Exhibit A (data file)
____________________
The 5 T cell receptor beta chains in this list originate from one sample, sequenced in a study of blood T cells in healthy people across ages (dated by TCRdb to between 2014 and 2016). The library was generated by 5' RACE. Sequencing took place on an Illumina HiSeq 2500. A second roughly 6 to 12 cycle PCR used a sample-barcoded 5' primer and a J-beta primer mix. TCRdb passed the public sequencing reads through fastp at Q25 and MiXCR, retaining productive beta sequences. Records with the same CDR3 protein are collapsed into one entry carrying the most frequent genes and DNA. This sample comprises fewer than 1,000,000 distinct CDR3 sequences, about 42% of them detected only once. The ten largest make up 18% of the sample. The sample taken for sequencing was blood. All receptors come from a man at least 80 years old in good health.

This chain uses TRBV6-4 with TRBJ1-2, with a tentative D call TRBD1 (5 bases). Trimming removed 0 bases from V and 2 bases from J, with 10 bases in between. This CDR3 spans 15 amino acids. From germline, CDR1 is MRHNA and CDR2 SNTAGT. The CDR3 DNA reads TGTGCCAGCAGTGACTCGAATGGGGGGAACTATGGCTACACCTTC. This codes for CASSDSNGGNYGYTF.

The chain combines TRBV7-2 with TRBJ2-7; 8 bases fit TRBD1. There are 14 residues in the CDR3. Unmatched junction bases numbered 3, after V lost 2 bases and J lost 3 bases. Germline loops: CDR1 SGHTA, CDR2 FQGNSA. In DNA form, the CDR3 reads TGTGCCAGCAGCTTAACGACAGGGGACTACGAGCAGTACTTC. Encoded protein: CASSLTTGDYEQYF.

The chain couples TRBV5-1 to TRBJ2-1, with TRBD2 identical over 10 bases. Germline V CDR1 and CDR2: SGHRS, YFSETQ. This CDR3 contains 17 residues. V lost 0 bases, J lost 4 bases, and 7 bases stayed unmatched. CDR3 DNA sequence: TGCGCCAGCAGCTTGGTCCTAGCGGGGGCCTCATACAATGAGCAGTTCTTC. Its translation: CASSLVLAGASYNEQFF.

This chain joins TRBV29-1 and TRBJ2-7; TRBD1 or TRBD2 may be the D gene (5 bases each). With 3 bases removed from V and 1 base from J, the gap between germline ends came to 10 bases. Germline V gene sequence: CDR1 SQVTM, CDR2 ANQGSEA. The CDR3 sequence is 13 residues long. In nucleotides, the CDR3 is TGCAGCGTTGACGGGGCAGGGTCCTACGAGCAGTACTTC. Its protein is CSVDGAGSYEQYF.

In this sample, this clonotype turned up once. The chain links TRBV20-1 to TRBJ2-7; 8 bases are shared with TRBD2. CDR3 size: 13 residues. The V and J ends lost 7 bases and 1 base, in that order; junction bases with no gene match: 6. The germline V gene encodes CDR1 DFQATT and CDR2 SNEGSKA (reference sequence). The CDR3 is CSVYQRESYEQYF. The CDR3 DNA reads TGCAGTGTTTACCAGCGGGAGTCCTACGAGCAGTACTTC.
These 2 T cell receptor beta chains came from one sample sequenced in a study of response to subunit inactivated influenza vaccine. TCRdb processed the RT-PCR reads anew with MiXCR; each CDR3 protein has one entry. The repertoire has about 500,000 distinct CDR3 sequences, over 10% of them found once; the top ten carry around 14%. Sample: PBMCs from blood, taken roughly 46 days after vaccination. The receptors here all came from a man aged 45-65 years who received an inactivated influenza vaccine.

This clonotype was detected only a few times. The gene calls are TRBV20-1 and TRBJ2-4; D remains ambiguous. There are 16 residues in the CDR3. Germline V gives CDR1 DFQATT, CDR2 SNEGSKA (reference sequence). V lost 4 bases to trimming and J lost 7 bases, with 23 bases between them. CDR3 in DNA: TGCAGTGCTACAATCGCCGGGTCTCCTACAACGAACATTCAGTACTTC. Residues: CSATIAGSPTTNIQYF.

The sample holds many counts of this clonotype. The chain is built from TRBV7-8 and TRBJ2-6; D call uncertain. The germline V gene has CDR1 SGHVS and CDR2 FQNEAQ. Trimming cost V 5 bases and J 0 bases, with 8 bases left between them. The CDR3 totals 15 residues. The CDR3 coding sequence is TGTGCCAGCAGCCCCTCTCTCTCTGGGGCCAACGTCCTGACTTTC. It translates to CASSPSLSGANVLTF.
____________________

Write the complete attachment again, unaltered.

The 5 T cell receptor beta chains in this list originate from one sample, sequenced in a study of blood T cells in healthy people across ages (dated by TCRdb to between 2014 and 2016). The library was generated by 5' RACE. Sequencing took place on an Illumina HiSeq 2500. A second roughly 6 to 12 cycle PCR used a sample-barcoded 5' primer and a J-beta primer mix. TCRdb passed the public sequencing reads through fastp at Q25 and MiXCR, retaining productive beta sequences. Records with the same CDR3 protein are collapsed into one entry carrying the most frequent genes and DNA. This sample comprises fewer than 1,000,000 distinct CDR3 sequences, about 42% of them detected only once. The ten largest make up 18% of the sample. The sample taken for sequencing was blood. All receptors come from a man at least 80 years old in good health.

This chain uses TRBV6-4 with TRBJ1-2, with a tentative D call TRBD1 (5 bases). Trimming removed 0 bases from V and 2 bases from J, with 10 bases in between. This CDR3 spans 15 amino acids. From germline, CDR1 is MRHNA and CDR2 SNTAGT. The CDR3 DNA reads TGTGCCAGCAGTGACTCGAATGGGGGGAACTATGGCTACACCTTC. This codes for CASSDSNGGNYGYTF.

The chain combines TRBV7-2 with TRBJ2-7; 8 bases fit TRBD1. There are 14 residues in the CDR3. Unmatched junction bases numbered 3, after V lost 2 bases and J lost 3 bases. Germline loops: CDR1 SGHTA, CDR2 FQGNSA. In DNA form, the CDR3 reads TGTGCCAGCAGCTTAACGACAGGGGACTACGAGCAGTACTTC. Encoded protein: CASSLTTGDYEQYF.

The chain couples TRBV5-1 to TRBJ2-1, with TRBD2 identical over 10 bases. Germline V CDR1 and CDR2: SGHRS, YFSETQ. This CDR3 contains 17 residues. V lost 0 bases, J lost 4 bases, and 7 bases stayed unmatched. CDR3 DNA sequence: TGCGCCAGCAGCTTGGTCCTAGCGGGGGCCTCATACAATGAGCAGTTCTTC. Its translation: CASSLVLAGASYNEQFF.

This chain joins TRBV29-1 and TRBJ2-7; TRBD1 or TRBD2 may be the D gene (5 bases each). With 3 bases removed from V and 1 base from J, the gap between germline ends came to 10 bases. Germline V gene sequence: CDR1 SQVTM, CDR2 ANQGSEA. The CDR3 sequence is 13 residues long. In nucleotides, the CDR3 is TGCAGCGTTGACGGGGCAGGGTCCTACGAGCAGTACTTC. Its protein is CSVDGAGSYEQYF.

In this sample, this clonotype turned up once. The chain links TRBV20-1 to TRBJ2-7; 8 bases are shared with TRBD2. CDR3 size: 13 residues. The V and J ends lost 7 bases and 1 base, in that order; junction bases with no gene match: 6. The germline V gene encodes CDR1 DFQATT and CDR2 SNEGSKA (reference sequence). The CDR3 is CSVYQRESYEQYF. The CDR3 DNA reads TGCAGTGTTTACCAGCGGGAGTCCTACGAGCAGTACTTC.
These 2 T cell receptor beta chains came from one sample sequenced in a study of response to subunit inactivated influenza vaccine. TCRdb processed the RT-PCR reads anew with MiXCR; each CDR3 protein has one entry. The repertoire has about 500,000 distinct CDR3 sequences, over 10% of them found once; the top ten carry around 14%. Sample: PBMCs from blood, taken roughly 46 days after vaccination. The receptors here all came from a man aged 45-65 years who received an inactivated influenza vaccine.

This clonotype was detected only a few times. The gene calls are TRBV20-1 and TRBJ2-4; D remains ambiguous. There are 16 residues in the CDR3. Germline V gives CDR1 DFQATT, CDR2 SNEGSKA (reference sequence). V lost 4 bases to trimming and J lost 7 bases, with 23 bases between them. CDR3 in DNA: TGCAGTGCTACAATCGCCGGGTCTCCTACAACGAACATTCAGTACTTC. Residues: CSATIAGSPTTNIQYF.

The sample holds many counts of this clonotype. The chain is built from TRBV7-8 and TRBJ2-6; D call uncertain. The germline V gene has CDR1 SGHVS and CDR2 FQNEAQ. Trimming cost V 5 bases and J 0 bases, with 8 bases left between them. The CDR3 totals 15 residues. The CDR3 coding sequence is TGTGCCAGCAGCCCCTCTCTCTCTGGGGCCAACGTCCTGACTTTC. It translates to CASSPSLSGANVLTF.